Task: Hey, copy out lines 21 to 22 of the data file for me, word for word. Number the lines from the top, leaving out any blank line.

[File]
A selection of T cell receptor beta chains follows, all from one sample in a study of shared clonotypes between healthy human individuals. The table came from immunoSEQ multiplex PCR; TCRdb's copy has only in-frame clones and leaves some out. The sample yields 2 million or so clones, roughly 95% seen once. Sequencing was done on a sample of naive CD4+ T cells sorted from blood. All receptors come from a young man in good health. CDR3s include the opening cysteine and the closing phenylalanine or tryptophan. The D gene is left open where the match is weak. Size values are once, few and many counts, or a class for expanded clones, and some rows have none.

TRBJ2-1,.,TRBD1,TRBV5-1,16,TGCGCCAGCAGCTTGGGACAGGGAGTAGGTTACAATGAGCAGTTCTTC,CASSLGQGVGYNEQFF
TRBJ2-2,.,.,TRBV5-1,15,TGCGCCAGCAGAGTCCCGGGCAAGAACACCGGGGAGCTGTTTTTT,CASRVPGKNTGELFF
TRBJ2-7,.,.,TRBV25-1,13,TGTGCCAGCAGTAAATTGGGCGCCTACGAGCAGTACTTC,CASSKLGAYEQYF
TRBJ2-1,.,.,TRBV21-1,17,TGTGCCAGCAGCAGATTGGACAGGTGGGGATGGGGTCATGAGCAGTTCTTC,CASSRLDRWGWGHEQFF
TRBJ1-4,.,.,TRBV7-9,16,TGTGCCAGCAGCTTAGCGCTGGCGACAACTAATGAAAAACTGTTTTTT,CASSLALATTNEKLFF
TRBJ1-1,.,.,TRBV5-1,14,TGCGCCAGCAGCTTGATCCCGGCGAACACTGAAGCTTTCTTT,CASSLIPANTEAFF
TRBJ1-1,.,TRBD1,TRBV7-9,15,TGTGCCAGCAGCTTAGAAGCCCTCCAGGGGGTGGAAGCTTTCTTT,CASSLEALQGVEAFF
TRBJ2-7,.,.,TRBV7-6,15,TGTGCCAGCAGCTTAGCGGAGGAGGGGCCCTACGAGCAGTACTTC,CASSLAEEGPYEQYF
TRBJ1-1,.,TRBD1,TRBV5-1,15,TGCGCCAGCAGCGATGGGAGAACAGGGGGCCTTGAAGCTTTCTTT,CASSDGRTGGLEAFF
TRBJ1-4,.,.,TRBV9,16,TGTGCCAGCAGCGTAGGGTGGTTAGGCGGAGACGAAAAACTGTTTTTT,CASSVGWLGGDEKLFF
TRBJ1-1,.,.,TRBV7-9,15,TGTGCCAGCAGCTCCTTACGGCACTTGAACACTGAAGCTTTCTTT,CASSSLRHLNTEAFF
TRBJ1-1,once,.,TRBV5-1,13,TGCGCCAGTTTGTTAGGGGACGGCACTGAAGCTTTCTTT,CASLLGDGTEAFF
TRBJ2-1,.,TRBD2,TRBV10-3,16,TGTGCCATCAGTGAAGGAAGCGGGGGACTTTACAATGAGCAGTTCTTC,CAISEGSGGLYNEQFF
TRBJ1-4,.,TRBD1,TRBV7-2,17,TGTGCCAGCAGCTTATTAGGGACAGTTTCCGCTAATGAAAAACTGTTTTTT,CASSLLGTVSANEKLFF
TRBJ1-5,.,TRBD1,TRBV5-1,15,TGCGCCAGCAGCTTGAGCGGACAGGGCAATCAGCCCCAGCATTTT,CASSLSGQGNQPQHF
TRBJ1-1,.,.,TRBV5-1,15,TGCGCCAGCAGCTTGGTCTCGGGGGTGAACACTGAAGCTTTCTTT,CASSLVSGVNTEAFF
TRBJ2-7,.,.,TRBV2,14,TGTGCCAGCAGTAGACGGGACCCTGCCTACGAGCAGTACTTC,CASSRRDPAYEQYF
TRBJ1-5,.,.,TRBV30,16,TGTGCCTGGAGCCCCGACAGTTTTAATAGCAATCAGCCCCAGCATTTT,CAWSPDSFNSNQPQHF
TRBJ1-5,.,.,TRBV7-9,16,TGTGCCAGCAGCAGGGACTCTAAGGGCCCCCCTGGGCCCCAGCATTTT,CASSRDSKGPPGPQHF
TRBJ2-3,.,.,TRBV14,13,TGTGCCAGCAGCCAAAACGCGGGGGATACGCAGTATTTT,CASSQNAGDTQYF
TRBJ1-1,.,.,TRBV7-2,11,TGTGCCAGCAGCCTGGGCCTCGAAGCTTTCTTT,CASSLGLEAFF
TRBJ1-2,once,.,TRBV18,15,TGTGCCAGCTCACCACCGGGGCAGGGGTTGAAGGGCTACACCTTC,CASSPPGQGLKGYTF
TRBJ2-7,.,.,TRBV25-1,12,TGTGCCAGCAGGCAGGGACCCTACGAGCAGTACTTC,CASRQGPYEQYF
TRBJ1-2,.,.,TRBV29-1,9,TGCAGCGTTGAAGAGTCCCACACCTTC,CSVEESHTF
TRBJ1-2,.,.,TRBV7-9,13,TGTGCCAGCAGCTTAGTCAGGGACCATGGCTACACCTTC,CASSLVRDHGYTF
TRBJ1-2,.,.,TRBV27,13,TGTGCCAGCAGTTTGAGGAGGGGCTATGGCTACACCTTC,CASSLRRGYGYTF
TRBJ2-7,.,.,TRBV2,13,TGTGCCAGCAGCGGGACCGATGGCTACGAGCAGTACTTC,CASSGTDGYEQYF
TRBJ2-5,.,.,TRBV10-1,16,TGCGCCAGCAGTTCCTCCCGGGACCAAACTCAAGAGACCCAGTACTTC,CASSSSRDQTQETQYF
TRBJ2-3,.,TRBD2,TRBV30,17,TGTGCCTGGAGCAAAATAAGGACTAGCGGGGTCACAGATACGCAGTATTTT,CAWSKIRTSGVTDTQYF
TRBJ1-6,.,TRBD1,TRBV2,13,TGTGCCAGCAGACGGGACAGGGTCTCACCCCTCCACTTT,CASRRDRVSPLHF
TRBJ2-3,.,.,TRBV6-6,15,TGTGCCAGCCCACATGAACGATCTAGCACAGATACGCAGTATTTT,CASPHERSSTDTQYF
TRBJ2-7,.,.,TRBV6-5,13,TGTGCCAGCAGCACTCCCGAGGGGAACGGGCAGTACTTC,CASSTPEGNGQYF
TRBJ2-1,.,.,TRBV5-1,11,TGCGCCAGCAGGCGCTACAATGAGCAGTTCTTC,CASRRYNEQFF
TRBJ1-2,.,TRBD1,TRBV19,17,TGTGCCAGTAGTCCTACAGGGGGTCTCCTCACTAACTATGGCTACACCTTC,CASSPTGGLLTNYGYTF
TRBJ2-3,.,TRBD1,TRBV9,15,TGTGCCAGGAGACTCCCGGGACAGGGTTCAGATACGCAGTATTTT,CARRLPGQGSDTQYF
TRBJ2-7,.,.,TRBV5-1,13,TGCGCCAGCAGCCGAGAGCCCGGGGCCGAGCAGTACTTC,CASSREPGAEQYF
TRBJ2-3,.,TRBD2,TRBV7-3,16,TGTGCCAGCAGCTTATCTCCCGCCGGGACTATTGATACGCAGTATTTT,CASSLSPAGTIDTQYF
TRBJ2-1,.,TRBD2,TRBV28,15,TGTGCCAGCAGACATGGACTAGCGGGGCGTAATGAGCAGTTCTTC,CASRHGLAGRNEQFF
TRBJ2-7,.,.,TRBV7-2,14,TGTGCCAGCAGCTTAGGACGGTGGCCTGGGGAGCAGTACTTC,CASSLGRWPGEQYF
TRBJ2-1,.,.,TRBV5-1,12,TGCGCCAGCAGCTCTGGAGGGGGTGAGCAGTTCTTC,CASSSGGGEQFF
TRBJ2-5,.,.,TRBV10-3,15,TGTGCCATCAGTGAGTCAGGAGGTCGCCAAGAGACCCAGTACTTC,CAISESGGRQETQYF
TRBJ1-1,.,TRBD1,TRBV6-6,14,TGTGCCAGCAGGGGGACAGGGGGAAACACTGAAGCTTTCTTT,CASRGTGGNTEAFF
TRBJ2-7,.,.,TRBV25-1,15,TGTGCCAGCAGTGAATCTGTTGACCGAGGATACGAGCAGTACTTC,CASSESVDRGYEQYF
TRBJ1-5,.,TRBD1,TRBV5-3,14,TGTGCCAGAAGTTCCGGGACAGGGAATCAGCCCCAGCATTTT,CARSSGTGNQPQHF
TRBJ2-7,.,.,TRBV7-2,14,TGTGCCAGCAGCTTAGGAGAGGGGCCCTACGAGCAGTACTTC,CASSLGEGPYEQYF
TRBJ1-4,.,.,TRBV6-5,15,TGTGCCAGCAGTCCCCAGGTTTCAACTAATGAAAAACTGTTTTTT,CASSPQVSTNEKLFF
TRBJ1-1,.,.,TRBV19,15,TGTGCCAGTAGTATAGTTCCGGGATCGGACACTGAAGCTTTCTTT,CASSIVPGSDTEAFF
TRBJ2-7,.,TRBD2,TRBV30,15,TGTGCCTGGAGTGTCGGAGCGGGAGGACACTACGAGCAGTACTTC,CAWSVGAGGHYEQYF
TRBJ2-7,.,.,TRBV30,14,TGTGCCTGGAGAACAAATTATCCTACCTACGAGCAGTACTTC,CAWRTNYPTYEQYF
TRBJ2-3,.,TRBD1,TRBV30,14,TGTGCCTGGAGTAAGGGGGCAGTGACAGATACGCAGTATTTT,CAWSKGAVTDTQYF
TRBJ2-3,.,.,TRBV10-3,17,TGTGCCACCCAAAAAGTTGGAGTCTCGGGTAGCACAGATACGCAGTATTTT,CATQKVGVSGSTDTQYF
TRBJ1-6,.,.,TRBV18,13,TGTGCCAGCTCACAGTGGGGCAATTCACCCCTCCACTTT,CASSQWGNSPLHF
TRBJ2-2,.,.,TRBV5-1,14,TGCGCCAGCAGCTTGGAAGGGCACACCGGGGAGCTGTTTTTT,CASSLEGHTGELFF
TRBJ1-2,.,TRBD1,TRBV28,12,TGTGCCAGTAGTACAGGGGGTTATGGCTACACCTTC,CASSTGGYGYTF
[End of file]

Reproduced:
TRBJ2-3,.,.,TRBV14,13,TGTGCCAGCAGCCAAAACGCGGGGGATACGCAGTATTTT,CASSQNAGDTQYF
TRBJ1-1,.,.,TRBV7-2,11,TGTGCCAGCAGCCTGGGCCTCGAAGCTTTCTTT,CASSLGLEAFF